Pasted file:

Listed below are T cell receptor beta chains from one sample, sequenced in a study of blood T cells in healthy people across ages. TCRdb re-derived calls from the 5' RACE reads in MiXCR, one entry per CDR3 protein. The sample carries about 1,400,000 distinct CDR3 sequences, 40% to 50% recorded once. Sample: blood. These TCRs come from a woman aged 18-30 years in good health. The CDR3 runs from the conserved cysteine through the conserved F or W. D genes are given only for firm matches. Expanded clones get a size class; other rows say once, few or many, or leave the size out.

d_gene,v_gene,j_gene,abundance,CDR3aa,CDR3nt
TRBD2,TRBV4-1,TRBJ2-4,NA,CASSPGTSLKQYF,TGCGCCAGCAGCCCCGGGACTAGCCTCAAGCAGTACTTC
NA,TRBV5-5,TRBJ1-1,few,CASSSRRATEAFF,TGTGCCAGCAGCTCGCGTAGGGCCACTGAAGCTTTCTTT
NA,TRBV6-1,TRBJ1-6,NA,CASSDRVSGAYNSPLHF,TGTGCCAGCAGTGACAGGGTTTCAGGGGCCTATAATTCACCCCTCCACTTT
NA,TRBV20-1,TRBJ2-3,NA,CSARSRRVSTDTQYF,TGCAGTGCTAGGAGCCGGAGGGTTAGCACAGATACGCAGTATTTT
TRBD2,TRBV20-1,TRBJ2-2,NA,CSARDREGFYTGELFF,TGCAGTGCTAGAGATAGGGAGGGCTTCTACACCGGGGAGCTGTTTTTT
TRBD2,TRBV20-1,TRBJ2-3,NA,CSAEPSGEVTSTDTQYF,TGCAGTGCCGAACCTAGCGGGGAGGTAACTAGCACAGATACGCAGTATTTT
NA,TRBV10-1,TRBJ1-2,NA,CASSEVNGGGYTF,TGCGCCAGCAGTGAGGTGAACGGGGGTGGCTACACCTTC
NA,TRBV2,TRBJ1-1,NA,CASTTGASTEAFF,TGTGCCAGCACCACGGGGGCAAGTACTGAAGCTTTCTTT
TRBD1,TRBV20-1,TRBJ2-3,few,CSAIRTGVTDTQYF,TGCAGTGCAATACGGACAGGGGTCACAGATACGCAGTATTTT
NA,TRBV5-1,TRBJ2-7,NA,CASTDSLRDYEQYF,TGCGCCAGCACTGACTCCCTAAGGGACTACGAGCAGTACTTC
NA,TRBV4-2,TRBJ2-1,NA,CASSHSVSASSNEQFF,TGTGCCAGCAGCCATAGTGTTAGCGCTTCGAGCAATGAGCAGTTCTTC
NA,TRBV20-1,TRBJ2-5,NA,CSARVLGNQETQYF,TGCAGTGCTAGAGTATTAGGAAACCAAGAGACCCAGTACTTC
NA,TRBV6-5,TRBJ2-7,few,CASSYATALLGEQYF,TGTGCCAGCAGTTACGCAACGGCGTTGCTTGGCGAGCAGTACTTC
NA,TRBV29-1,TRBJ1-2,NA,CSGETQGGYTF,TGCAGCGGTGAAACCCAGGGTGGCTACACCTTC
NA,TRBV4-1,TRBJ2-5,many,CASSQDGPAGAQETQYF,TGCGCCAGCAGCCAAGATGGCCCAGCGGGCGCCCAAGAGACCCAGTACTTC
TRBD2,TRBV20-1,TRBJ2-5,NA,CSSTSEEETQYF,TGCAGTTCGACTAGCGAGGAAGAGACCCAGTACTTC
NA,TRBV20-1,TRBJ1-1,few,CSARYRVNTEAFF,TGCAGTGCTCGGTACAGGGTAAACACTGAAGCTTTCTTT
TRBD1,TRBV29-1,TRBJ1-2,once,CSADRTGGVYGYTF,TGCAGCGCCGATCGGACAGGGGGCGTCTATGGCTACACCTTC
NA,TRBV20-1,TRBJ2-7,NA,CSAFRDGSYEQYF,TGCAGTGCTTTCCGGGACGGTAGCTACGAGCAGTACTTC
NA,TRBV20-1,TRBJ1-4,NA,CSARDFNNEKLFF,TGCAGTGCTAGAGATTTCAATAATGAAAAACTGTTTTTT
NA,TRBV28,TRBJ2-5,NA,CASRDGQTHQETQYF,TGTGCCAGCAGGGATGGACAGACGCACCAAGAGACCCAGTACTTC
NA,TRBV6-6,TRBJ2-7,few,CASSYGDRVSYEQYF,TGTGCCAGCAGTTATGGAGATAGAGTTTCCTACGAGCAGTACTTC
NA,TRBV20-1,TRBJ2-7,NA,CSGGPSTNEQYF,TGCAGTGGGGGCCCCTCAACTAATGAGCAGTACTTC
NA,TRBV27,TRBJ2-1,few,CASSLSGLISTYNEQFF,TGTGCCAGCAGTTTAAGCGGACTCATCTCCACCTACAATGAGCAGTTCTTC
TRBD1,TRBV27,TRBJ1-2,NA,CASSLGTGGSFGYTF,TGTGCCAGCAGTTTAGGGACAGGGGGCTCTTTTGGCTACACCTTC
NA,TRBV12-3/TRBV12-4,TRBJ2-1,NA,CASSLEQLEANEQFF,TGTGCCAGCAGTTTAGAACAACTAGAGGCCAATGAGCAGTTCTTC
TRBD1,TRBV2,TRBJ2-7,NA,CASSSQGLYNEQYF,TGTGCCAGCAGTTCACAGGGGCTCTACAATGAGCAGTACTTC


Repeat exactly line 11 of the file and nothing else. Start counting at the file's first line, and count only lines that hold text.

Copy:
TRBD1,TRBV20-1,TRBJ2-3,few,CSAIRTGVTDTQYF,TGCAGTGCAATACGGACAGGGGTCACAGATACGCAGTATTTT